As the world waits with anticipation for Adele 's first live vocal performance since her surgery at this Sunday's Grammy awards, the 'Someone Like You' singer is considered the favourite in most of the categories that she's been nominated in, which include Record of the Year (for 'Rolling in the Deep') and Album of the Year (for 21). In fact, the general consensus seems to be that victory is inevitable for Adele and that this year's Grammy awards, is merely a 'race for second place.'

The London-based singer had best not rest on her laurels though, and her competitors might want to take the security measure of scribbling a thank you speech because as history dictates, awards ceremonies don't always go as expected. Even at the nominations stages, eyebrows were raised at the inclusion of Skrillex in the Best New Artist category; with his curious Stateside-take on dubstep seeming like a weak contender in comparison to the Madonna-endorsed ambitious rap stylings of Nicki Minaj. Still, let's not forget that in 1998, the Grammy awards panel decided that Will Smith was awarded the Grammy Award for Best Rap Solo Performance for 'Men In Black' (a lightweight theme song for the film of the same name), over rap heavyweights like Busta Rhymes and the Notorious BIG.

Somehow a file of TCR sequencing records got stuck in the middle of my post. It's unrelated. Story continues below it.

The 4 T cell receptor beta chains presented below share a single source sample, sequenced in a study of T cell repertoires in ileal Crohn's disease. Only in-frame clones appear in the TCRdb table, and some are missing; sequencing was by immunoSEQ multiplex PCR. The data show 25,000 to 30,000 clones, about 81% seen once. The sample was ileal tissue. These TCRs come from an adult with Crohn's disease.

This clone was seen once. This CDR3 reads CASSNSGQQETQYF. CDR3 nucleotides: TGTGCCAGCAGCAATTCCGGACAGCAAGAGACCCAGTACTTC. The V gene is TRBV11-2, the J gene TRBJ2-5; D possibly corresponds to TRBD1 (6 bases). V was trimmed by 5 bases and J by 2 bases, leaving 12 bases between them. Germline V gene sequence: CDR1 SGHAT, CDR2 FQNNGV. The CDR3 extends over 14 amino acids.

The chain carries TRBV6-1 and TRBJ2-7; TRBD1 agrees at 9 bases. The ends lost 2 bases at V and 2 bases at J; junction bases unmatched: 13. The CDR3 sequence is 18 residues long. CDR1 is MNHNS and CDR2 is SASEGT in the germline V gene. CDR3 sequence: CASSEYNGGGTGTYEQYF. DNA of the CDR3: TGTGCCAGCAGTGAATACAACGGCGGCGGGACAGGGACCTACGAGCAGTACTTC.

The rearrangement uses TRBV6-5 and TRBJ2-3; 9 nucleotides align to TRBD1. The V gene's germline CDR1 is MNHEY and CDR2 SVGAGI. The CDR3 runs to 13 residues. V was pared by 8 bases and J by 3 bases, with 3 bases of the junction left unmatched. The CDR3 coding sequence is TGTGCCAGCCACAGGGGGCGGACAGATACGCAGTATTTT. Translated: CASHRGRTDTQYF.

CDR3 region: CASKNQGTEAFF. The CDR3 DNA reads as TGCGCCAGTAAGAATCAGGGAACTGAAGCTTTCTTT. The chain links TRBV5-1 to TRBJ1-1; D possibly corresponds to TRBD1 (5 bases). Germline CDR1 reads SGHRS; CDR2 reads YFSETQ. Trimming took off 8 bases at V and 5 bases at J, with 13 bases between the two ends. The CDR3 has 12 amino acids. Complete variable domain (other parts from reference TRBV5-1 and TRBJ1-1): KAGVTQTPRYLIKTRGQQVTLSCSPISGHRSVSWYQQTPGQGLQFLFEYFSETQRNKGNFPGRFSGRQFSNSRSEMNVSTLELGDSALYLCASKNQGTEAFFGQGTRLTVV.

And, reminding everyone that sometimes even the 'experts' really get it wrong, Milli Vanilli won a Grammy in 1989. Milli Vanilli. The band that were eventually outed for not actually being the people that sang on their record. Their Grammy may have been revoked, eventually, but the whole episode serves as a bitter reminder about the subjectivity involved in awards ceremonies. It's a fine balance between choosing what is perceived as incredible musical talent and acknowledging a degree of popularity. With Adele though, both of those factors seem to have been taken care of. And with 18 weeks at the top of the US charts, the safe money is still on her to sweep the board.